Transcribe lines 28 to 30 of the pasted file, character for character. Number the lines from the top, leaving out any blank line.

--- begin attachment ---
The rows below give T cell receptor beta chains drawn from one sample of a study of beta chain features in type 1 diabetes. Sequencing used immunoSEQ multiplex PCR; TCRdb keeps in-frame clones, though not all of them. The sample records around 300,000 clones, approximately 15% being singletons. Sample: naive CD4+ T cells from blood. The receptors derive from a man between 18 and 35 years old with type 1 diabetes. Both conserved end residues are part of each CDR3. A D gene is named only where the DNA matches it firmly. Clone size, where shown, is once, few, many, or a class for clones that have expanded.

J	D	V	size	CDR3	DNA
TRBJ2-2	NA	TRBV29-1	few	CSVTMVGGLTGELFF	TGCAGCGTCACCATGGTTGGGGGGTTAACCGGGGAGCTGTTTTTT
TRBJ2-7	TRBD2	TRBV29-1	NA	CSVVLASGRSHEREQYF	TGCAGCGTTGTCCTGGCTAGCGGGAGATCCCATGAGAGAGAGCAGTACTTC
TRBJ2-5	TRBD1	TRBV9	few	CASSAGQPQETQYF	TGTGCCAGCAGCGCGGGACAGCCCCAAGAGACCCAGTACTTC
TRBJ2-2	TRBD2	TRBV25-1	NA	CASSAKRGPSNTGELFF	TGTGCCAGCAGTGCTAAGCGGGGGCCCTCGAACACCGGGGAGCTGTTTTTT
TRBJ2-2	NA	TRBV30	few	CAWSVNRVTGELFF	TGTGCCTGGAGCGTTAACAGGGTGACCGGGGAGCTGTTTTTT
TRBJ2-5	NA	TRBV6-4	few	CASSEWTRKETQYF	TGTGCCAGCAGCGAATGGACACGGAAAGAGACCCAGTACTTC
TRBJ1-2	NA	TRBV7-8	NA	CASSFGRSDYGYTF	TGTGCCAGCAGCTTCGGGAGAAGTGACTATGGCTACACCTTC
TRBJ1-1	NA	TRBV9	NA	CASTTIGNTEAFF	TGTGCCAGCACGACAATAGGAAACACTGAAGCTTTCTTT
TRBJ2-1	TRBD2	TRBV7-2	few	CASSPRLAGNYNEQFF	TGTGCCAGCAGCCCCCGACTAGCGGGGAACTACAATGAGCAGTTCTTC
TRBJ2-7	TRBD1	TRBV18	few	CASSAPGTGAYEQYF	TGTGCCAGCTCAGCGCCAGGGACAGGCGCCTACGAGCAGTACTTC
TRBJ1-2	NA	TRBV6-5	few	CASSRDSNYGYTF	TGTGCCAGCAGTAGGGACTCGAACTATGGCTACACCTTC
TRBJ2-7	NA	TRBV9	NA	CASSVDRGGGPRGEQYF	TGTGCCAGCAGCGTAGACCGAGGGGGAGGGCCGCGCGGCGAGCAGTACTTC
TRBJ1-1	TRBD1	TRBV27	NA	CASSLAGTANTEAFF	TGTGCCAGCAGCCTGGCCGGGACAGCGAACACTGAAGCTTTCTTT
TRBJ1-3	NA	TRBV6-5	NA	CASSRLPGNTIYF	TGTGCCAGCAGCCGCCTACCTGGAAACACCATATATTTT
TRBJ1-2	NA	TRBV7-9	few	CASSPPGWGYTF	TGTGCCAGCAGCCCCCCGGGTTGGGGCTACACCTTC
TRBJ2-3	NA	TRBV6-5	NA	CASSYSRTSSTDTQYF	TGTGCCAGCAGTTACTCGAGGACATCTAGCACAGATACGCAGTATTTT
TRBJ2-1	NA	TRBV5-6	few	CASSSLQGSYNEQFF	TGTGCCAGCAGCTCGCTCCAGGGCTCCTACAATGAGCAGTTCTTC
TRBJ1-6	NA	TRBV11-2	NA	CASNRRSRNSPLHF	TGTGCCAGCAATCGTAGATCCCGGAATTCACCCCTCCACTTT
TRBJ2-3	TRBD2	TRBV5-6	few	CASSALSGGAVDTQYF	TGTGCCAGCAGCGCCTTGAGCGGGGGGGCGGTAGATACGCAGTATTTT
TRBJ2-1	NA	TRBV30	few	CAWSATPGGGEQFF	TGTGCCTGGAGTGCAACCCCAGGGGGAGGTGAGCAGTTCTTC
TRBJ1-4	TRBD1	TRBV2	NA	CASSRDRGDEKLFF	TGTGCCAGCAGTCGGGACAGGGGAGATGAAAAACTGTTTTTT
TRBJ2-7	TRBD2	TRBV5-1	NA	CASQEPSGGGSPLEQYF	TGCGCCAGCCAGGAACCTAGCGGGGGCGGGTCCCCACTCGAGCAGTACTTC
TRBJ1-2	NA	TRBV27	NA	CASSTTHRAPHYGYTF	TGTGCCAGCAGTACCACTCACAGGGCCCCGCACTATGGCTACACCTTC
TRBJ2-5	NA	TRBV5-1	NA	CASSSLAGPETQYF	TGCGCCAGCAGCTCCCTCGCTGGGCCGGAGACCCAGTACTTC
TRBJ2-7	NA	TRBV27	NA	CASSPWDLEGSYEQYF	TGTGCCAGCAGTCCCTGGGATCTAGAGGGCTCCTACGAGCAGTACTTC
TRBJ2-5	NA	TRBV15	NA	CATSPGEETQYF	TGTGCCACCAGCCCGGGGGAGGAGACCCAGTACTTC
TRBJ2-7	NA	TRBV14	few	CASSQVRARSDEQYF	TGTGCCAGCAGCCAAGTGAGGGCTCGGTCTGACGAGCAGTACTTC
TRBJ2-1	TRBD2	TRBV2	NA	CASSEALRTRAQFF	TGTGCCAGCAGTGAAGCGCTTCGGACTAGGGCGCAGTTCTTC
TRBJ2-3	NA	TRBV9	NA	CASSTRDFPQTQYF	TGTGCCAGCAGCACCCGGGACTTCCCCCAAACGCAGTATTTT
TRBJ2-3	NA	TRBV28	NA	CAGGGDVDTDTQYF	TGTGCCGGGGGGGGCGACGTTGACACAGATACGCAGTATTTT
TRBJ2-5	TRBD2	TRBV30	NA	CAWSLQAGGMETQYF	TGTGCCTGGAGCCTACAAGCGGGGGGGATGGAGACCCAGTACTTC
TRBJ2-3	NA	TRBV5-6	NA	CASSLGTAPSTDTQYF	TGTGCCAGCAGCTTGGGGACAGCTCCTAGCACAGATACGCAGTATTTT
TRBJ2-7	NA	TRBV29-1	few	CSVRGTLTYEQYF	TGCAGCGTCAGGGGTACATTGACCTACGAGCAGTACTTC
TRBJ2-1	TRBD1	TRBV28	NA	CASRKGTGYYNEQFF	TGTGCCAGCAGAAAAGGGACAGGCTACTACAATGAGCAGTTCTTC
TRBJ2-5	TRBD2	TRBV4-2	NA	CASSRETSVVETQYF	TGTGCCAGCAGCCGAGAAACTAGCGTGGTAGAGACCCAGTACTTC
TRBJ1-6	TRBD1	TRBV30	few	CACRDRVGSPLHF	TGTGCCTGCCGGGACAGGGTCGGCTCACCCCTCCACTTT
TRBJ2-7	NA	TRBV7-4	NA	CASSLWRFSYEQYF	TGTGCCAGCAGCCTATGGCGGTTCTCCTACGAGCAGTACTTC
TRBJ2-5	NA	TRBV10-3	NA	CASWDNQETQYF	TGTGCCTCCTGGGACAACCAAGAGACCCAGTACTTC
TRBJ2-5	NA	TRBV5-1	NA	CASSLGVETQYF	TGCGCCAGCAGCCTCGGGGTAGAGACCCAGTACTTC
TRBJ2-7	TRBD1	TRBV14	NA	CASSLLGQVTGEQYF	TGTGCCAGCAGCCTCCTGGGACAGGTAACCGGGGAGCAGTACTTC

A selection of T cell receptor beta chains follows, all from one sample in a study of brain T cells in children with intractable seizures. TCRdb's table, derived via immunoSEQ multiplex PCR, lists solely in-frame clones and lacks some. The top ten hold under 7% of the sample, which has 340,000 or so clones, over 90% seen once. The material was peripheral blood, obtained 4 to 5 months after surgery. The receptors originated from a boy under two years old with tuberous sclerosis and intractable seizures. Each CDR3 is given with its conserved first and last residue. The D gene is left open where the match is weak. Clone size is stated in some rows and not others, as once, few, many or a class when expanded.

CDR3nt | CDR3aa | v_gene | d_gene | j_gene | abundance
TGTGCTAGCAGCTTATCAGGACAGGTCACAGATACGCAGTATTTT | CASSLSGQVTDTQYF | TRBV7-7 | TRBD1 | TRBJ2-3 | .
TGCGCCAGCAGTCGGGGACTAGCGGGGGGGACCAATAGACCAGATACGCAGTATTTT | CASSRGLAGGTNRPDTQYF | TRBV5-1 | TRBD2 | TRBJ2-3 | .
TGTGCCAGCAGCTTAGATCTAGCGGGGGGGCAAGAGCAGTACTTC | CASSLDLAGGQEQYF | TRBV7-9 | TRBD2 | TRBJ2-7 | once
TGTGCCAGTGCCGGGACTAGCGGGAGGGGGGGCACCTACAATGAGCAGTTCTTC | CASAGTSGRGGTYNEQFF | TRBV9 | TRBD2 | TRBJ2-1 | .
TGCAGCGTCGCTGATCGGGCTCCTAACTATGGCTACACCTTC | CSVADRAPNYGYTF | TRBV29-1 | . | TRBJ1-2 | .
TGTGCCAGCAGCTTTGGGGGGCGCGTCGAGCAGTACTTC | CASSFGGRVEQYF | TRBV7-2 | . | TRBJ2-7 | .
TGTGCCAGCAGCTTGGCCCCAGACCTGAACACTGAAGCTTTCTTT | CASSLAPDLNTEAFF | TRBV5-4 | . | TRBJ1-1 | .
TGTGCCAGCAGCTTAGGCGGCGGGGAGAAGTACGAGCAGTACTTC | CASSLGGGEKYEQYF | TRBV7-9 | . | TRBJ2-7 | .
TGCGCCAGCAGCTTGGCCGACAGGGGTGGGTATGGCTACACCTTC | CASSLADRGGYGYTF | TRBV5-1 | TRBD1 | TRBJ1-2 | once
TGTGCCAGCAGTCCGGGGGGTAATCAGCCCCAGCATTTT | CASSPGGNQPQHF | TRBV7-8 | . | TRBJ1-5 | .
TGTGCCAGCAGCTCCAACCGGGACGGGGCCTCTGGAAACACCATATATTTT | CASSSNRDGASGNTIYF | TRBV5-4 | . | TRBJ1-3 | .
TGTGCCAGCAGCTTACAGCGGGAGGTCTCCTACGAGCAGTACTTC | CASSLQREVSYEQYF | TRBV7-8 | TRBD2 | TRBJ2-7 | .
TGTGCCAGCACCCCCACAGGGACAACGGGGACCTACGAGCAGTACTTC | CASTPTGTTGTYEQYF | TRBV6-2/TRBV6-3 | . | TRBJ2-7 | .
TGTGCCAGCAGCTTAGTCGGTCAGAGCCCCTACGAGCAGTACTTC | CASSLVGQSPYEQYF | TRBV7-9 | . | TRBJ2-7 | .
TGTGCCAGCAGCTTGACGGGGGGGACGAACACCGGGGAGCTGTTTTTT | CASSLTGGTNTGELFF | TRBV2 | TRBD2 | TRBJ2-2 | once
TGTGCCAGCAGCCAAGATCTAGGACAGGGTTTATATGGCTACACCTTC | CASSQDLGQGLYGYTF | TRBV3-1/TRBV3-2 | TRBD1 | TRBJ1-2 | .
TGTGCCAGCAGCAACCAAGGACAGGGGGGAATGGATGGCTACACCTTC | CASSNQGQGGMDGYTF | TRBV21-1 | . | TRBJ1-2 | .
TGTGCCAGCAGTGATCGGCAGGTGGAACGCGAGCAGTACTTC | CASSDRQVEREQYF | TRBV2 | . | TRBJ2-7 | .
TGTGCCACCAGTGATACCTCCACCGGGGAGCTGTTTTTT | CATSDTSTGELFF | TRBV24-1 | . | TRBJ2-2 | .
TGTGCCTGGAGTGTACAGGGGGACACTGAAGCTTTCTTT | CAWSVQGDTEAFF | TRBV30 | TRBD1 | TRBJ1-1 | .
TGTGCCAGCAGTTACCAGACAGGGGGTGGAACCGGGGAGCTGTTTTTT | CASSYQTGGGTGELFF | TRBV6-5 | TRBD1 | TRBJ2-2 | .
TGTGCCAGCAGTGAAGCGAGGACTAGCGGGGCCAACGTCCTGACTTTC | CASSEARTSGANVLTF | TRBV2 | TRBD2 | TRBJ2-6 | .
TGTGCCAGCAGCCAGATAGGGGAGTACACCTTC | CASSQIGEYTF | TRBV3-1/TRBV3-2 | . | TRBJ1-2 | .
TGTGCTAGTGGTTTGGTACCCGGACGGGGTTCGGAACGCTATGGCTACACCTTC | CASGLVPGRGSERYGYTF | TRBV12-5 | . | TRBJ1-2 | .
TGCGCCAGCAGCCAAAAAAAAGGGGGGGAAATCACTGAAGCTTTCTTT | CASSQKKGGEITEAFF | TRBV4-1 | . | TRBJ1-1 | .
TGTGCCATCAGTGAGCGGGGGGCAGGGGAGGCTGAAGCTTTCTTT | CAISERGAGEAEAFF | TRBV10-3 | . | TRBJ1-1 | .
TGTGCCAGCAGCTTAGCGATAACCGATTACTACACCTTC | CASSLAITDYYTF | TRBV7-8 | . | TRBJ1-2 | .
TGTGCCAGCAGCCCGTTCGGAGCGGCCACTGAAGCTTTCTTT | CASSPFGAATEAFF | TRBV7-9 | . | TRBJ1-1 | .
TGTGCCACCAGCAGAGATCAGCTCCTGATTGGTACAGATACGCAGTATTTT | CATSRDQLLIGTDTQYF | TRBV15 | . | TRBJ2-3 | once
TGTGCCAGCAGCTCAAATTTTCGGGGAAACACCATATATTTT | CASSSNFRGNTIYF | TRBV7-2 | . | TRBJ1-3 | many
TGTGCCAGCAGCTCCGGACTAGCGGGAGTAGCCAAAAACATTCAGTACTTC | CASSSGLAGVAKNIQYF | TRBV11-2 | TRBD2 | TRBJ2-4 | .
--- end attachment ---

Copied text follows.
TRBJ2-5	NA	TRBV15	NA	CATSPGEETQYF	TGTGCCACCAGCCCGGGGGAGGAGACCCAGTACTTC
TRBJ2-7	NA	TRBV14	few	CASSQVRARSDEQYF	TGTGCCAGCAGCCAAGTGAGGGCTCGGTCTGACGAGCAGTACTTC
TRBJ2-1	TRBD2	TRBV2	NA	CASSEALRTRAQFF	TGTGCCAGCAGTGAAGCGCTTCGGACTAGGGCGCAGTTCTTC